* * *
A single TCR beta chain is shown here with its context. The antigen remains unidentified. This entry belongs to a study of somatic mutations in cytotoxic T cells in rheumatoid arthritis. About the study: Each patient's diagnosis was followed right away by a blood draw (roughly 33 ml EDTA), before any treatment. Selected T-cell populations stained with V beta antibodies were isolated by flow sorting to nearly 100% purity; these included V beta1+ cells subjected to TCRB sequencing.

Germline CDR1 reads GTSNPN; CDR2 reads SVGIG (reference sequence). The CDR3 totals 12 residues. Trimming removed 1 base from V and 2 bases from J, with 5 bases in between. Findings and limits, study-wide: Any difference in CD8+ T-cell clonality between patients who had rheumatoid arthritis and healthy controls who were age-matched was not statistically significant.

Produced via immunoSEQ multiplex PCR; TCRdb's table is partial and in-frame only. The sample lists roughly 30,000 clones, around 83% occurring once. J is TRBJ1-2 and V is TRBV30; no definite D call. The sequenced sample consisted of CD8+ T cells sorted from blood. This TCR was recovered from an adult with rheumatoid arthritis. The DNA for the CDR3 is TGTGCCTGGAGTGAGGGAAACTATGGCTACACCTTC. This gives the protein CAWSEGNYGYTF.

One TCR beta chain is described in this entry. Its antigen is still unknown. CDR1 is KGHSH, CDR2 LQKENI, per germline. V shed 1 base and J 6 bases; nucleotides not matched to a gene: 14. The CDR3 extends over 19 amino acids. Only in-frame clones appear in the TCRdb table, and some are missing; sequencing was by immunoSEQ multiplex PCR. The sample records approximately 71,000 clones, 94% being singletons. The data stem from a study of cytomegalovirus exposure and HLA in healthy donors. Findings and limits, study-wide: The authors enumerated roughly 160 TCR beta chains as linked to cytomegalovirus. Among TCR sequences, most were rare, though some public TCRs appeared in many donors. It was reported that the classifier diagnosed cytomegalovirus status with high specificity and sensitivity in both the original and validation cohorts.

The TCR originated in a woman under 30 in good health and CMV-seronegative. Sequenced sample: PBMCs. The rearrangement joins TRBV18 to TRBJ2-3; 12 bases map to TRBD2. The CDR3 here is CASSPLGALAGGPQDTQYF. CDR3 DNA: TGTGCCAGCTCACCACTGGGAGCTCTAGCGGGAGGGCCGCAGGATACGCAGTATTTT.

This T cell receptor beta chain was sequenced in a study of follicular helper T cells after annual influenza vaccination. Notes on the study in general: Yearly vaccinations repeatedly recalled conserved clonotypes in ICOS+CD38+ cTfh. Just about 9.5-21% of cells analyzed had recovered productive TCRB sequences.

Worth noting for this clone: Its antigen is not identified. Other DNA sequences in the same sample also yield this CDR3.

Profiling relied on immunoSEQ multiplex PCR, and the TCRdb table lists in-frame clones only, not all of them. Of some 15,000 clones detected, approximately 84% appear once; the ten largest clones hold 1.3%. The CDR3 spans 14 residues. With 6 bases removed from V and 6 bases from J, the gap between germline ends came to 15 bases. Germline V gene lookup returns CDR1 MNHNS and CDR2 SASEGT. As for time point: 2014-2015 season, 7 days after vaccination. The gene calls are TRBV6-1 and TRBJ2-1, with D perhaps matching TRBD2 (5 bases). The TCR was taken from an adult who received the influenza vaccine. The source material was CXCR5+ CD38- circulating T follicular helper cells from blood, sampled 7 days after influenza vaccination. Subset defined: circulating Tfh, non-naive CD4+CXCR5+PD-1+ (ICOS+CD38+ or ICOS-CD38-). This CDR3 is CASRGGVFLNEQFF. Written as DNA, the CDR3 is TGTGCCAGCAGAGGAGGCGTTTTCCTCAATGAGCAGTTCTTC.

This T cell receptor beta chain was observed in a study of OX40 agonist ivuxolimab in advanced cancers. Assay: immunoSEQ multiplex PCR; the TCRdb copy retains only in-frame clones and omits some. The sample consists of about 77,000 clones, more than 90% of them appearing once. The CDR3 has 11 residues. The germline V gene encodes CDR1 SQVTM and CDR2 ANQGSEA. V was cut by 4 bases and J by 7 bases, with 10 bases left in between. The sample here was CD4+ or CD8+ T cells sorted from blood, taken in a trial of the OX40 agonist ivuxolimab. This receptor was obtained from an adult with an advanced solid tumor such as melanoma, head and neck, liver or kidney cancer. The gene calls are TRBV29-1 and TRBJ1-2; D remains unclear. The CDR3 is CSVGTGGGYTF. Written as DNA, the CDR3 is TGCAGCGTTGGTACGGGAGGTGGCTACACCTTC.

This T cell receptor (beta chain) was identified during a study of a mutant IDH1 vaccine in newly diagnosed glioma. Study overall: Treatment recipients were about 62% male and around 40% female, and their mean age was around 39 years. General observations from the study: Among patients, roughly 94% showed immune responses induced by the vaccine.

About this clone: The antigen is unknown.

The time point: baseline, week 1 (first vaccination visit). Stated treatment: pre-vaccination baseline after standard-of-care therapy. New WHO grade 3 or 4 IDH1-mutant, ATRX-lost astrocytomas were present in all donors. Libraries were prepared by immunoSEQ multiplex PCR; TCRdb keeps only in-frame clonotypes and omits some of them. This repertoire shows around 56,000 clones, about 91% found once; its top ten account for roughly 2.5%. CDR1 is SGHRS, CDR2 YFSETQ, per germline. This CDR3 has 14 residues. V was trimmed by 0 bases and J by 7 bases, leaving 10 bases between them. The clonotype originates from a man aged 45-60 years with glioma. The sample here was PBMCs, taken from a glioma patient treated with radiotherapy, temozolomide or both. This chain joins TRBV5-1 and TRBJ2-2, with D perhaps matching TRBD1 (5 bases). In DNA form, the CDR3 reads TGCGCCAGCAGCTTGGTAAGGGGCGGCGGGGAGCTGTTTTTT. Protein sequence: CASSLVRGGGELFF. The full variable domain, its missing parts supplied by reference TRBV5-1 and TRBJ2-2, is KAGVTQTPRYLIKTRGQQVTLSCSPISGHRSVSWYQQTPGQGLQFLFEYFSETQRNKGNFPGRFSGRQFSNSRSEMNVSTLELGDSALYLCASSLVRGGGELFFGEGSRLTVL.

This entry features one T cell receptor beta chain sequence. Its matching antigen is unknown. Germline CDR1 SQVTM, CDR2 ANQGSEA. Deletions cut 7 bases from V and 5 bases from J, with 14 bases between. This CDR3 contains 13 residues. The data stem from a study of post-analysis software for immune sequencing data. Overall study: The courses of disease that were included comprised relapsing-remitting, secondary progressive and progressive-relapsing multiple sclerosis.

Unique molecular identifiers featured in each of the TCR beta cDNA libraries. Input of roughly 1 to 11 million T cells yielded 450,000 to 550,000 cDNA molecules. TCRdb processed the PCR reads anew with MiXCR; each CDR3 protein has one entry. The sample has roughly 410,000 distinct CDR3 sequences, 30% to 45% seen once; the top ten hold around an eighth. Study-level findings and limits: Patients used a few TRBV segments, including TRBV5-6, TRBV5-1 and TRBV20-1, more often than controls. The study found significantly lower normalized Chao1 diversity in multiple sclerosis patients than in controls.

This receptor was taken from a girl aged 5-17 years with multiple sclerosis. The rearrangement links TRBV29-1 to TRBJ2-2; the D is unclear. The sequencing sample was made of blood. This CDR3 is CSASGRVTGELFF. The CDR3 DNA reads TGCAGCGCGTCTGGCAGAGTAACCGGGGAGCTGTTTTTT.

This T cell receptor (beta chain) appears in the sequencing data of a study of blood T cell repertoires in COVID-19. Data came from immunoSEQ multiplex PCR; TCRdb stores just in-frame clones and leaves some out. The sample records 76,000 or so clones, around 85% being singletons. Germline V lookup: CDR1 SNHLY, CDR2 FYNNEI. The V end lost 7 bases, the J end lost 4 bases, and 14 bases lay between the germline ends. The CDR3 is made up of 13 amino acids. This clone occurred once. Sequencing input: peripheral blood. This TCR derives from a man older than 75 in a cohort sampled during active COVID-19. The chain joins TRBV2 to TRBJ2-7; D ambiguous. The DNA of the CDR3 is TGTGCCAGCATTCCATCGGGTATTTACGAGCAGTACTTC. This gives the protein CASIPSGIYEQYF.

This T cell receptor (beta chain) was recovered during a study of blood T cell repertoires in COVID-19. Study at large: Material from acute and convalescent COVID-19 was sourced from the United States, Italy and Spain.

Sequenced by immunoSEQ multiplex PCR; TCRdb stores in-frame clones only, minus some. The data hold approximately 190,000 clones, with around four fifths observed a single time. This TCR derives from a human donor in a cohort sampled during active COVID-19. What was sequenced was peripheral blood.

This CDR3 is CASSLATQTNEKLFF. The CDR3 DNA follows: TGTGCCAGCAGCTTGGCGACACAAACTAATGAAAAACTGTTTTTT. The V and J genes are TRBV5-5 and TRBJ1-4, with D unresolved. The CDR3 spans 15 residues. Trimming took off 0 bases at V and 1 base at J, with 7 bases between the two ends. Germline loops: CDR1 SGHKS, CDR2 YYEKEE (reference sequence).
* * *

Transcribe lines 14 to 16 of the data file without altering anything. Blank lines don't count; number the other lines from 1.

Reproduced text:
Unique molecular identifiers featured in each of the TCR beta cDNA libraries. Input of roughly 1 to 11 million T cells yielded 450,000 to 550,000 cDNA molecules. TCRdb processed the PCR reads anew with MiXCR; each CDR3 protein has one entry. The sample has roughly 410,000 distinct CDR3 sequences, 30% to 45% seen once; the top ten hold around an eighth. Study-level findings and limits: Patients used a few TRBV segments, including TRBV5-6, TRBV5-1 and TRBV20-1, more often than controls. The study found significantly lower normalized Chao1 diversity in multiple sclerosis patients than in controls.

This receptor was taken from a girl aged 5-17 years with multiple sclerosis. The rearrangement links TRBV29-1 to TRBJ2-2; the D is unclear. The sequencing sample was made of blood. This CDR3 is CSASGRVTGELFF. The CDR3 DNA reads TGCAGCGCGTCTGGCAGAGTAACCGGGGAGCTGTTTTTT.

This T cell receptor (beta chain) appears in the sequencing data of a study of blood T cell repertoires in COVID-19. Data came from immunoSEQ multiplex PCR; TCRdb stores just in-frame clones and leaves some out. The sample records 76,000 or so clones, around 85% being singletons. Germline V lookup: CDR1 SNHLY, CDR2 FYNNEI. The V end lost 7 bases, the J end lost 4 bases, and 14 bases lay between the germline ends. The CDR3 is made up of 13 amino acids. This clone occurred once. Sequencing input: peripheral blood. This TCR derives from a man older than 75 in a cohort sampled during active COVID-19. The chain joins TRBV2 to TRBJ2-7; D ambiguous. The DNA of the CDR3 is TGTGCCAGCATTCCATCGGGTATTTACGAGCAGTACTTC. This gives the protein CASIPSGIYEQYF.